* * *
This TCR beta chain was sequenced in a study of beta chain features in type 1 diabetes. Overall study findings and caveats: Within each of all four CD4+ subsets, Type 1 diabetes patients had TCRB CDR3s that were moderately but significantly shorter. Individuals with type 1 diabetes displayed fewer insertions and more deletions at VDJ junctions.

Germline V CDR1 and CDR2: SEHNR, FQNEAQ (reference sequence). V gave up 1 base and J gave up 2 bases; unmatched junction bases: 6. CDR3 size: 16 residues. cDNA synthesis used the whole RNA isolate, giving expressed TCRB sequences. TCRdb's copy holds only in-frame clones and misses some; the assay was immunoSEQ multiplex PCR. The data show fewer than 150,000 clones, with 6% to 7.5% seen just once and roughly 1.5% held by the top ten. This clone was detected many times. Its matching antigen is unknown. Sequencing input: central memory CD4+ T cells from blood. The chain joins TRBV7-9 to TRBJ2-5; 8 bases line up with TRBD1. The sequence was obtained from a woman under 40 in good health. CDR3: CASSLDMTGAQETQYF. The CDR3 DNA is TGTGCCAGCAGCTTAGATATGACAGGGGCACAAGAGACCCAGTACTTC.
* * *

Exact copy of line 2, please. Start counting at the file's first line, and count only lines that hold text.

Germline V CDR1 and CDR2: SEHNR, FQNEAQ (reference sequence). V gave up 1 base and J gave up 2 bases; unmatched junction bases: 6. CDR3 size: 16 residues. cDNA synthesis used the whole RNA isolate, giving expressed TCRB sequences. TCRdb's copy holds only in-frame clones and misses some; the assay was immunoSEQ multiplex PCR. The data show fewer than 150,000 clones, with 6% to 7.5% seen just once and roughly 1.5% held by the top ten. This clone was detected many times. Its matching antigen is unknown. Sequencing input: central memory CD4+ T cells from blood. The chain joins TRBV7-9 to TRBJ2-5; 8 bases line up with TRBD1. The sequence was obtained from a woman under 40 in good health. CDR3: CASSLDMTGAQETQYF. The CDR3 DNA is TGTGCCAGCAGCTTAGATATGACAGGGGCACAAGAGACCCAGTACTTC.